From a strength and conditioning perspective, the off-season is a time for rest, recovery, cross-training, and body work. It is important that after your last triathlon on the season you take 2 weeks off to let your body recover and heal. Now, taking 2 weeks off does not just mean lying on the coach and sleeping all day. In those two weeks it is important to sit and relax but it is also a good time to walk your neighborhood, do some housework, and perform other “active” tasks that are low key. My point being the two week break does not have to be without movement to get the most out of the rest period.
The triathlon season can be grueling and the demands of three sports on your body can take its toll. During the season, time does not allow much “body work” to be done. By body work I mean doing maintenance to your body to keep it operating in peak condition. You may have had a nagging pain during the year that you can finally take care of. Maybe you have some back pain at work you can’t shake that can be addressed now that you have some time. The off season is a perfect time to address your aches and pains.
Coming out of the off season you should feel rested, energized, and excited to begin the next year. A productive off season restores and re-energizes your body and mind. If you train during the off-season and don’t use the off season for its proper purposes you run the risk of starting the next triathlon year with diminished energy, passion, and drive.
This post is designed to help you get the most out of your triathlon off season. Learn the 5 things every triathlete should do in the off season.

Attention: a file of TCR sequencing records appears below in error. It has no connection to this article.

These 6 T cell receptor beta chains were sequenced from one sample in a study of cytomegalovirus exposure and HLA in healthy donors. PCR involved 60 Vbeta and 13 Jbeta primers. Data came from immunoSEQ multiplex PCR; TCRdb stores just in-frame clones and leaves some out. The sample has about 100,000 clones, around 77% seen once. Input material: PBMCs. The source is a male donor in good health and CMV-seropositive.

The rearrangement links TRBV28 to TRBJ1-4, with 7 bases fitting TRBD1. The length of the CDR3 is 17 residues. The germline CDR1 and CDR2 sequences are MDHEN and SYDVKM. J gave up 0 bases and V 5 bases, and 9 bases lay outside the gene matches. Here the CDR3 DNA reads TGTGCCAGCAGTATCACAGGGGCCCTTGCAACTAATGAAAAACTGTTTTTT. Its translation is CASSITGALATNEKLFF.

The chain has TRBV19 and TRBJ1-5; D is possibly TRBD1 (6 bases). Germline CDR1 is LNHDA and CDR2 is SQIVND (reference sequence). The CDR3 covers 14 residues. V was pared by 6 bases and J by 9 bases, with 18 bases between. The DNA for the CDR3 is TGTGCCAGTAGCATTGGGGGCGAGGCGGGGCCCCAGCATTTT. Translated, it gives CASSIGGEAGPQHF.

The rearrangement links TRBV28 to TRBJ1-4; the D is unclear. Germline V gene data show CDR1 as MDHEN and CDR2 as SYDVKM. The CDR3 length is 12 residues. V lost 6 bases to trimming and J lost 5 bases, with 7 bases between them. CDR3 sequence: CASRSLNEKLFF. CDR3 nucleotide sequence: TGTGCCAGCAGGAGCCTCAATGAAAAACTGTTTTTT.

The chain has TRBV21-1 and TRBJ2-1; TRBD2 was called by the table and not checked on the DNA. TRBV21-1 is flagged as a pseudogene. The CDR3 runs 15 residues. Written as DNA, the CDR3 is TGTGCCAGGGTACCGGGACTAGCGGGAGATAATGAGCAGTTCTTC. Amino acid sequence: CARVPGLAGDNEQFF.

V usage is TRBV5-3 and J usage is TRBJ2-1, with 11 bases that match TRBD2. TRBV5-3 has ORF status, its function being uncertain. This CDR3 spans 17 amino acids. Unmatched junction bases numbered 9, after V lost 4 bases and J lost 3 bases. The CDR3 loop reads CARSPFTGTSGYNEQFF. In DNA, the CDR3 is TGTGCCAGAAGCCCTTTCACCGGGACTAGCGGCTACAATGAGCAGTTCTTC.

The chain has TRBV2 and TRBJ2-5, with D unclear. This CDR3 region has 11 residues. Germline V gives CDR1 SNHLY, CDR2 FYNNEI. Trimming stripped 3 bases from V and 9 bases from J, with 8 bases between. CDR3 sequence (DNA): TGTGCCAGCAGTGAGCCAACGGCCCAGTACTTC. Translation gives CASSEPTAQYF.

#1 Spend Time With Family
Training for a triathlon takes time. If you or a loved one has ever trained for a triathlon you understand the time commitment and the sacrifice. Juggling a full time job, a family, and triathlon training is quite a challenge. Triathletes are warriors in the sense that they will find time to train wherever it is available morning, lunch, or after kids are down to sleep. It is essential to build your day around your triathlon training or you run the risk of missing the training all together due to the demands of your commitments.
The reality is that your family works just as hard as you do during the triathlon season. Your husband or wife is pulling double duty in the morning while you pound out your 30 mile bike ride. As you rush off to work after your run, shower, and shovel some food into your mouth your spouse is cleaning up and washing your workout clothes (for the 6th time this week!).
Training for a triathlon involves the whole family! Let the off season be a time when you spend quality time with those that love you the most. Sleep in and make a big breakfast, go on a hike, see a movie, take the kids to the museum, visit grandparents, go for a family bike ride into town to get an ice cream, snuggle up and watch a movie, or take a trip.
Do whatever THEY want to do because come training season they sacrifice a great deal for YOU.
#2 Visit Your Medical Team